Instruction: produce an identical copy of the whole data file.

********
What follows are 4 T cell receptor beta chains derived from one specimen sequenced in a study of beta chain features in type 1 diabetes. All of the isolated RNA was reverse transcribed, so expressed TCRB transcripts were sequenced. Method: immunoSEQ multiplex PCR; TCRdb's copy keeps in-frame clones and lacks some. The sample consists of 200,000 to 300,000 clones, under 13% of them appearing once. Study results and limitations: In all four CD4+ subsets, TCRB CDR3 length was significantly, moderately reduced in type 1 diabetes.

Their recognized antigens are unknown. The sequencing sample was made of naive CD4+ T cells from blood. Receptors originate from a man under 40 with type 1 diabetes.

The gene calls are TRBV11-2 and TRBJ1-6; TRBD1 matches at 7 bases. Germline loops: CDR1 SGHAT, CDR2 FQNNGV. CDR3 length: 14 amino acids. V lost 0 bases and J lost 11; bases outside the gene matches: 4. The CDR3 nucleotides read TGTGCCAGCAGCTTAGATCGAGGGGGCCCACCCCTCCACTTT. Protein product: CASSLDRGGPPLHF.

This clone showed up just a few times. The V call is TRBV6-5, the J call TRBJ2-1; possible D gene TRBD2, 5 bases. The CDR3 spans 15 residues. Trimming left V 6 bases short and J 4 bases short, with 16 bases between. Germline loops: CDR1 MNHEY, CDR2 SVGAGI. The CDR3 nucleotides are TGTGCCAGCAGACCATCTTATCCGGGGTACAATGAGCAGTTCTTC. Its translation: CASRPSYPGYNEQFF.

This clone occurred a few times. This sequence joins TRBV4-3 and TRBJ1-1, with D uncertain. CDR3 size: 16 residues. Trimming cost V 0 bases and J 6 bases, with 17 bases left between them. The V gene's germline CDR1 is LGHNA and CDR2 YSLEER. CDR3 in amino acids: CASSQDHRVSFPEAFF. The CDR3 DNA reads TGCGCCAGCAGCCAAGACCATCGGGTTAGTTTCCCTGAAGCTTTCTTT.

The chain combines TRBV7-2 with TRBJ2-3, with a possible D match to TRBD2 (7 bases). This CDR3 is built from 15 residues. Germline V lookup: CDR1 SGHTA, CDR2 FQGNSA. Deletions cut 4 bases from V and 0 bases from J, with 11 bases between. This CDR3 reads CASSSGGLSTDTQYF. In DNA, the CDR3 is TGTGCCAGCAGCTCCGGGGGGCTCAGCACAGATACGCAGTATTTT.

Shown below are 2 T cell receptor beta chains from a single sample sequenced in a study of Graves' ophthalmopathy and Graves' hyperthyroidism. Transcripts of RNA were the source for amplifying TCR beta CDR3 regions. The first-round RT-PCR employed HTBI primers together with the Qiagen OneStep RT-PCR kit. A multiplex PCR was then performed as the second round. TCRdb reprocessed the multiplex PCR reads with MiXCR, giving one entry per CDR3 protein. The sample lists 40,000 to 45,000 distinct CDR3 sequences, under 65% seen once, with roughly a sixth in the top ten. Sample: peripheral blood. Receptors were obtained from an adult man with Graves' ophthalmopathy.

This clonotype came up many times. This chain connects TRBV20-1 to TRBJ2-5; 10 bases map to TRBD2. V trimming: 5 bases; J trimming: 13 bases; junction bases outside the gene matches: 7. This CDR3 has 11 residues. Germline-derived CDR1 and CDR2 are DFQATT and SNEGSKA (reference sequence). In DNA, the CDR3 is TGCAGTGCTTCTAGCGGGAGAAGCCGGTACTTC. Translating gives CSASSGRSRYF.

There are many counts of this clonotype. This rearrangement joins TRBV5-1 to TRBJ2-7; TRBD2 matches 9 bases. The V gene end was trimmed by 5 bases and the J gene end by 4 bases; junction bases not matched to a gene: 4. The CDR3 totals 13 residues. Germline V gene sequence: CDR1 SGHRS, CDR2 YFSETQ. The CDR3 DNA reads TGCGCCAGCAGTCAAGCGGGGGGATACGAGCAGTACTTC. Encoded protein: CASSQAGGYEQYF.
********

What follows are 4 T cell receptor beta chains derived from one specimen sequenced in a study of beta chain features in type 1 diabetes. All of the isolated RNA was reverse transcribed, so expressed TCRB transcripts were sequenced. Method: immunoSEQ multiplex PCR; TCRdb's copy keeps in-frame clones and lacks some. The sample consists of 200,000 to 300,000 clones, under 13% of them appearing once. Study results and limitations: In all four CD4+ subsets, TCRB CDR3 length was significantly, moderately reduced in type 1 diabetes.

Their recognized antigens are unknown. The sequencing sample was made of naive CD4+ T cells from blood. Receptors originate from a man under 40 with type 1 diabetes.

The gene calls are TRBV11-2 and TRBJ1-6; TRBD1 matches at 7 bases. Germline loops: CDR1 SGHAT, CDR2 FQNNGV. CDR3 length: 14 amino acids. V lost 0 bases and J lost 11; bases outside the gene matches: 4. The CDR3 nucleotides read TGTGCCAGCAGCTTAGATCGAGGGGGCCCACCCCTCCACTTT. Protein product: CASSLDRGGPPLHF.

This clone showed up just a few times. The V call is TRBV6-5, the J call TRBJ2-1; possible D gene TRBD2, 5 bases. The CDR3 spans 15 residues. Trimming left V 6 bases short and J 4 bases short, with 16 bases between. Germline loops: CDR1 MNHEY, CDR2 SVGAGI. The CDR3 nucleotides are TGTGCCAGCAGACCATCTTATCCGGGGTACAATGAGCAGTTCTTC. Its translation: CASRPSYPGYNEQFF.

This clone occurred a few times. This sequence joins TRBV4-3 and TRBJ1-1, with D uncertain. CDR3 size: 16 residues. Trimming cost V 0 bases and J 6 bases, with 17 bases left between them. The V gene's germline CDR1 is LGHNA and CDR2 YSLEER. CDR3 in amino acids: CASSQDHRVSFPEAFF. The CDR3 DNA reads TGCGCCAGCAGCCAAGACCATCGGGTTAGTTTCCCTGAAGCTTTCTTT.

The chain combines TRBV7-2 with TRBJ2-3, with a possible D match to TRBD2 (7 bases). This CDR3 is built from 15 residues. Germline V lookup: CDR1 SGHTA, CDR2 FQGNSA. Deletions cut 4 bases from V and 0 bases from J, with 11 bases between. This CDR3 reads CASSSGGLSTDTQYF. In DNA, the CDR3 is TGTGCCAGCAGCTCCGGGGGGCTCAGCACAGATACGCAGTATTTT.

Shown below are 2 T cell receptor beta chains from a single sample sequenced in a study of Graves' ophthalmopathy and Graves' hyperthyroidism. Transcripts of RNA were the source for amplifying TCR beta CDR3 regions. The first-round RT-PCR employed HTBI primers together with the Qiagen OneStep RT-PCR kit. A multiplex PCR was then performed as the second round. TCRdb reprocessed the multiplex PCR reads with MiXCR, giving one entry per CDR3 protein. The sample lists 40,000 to 45,000 distinct CDR3 sequences, under 65% seen once, with roughly a sixth in the top ten. Sample: peripheral blood. Receptors were obtained from an adult man with Graves' ophthalmopathy.

This clonotype came up many times. This chain connects TRBV20-1 to TRBJ2-5; 10 bases map to TRBD2. V trimming: 5 bases; J trimming: 13 bases; junction bases outside the gene matches: 7. This CDR3 has 11 residues. Germline-derived CDR1 and CDR2 are DFQATT and SNEGSKA (reference sequence). In DNA, the CDR3 is TGCAGTGCTTCTAGCGGGAGAAGCCGGTACTTC. Translating gives CSASSGRSRYF.

There are many counts of this clonotype. This rearrangement joins TRBV5-1 to TRBJ2-7; TRBD2 matches 9 bases. The V gene end was trimmed by 5 bases and the J gene end by 4 bases; junction bases not matched to a gene: 4. The CDR3 totals 13 residues. Germline V gene sequence: CDR1 SGHRS, CDR2 YFSETQ. The CDR3 DNA reads TGCGCCAGCAGTCAAGCGGGGGGATACGAGCAGTACTTC. Encoded protein: CASSQAGGYEQYF.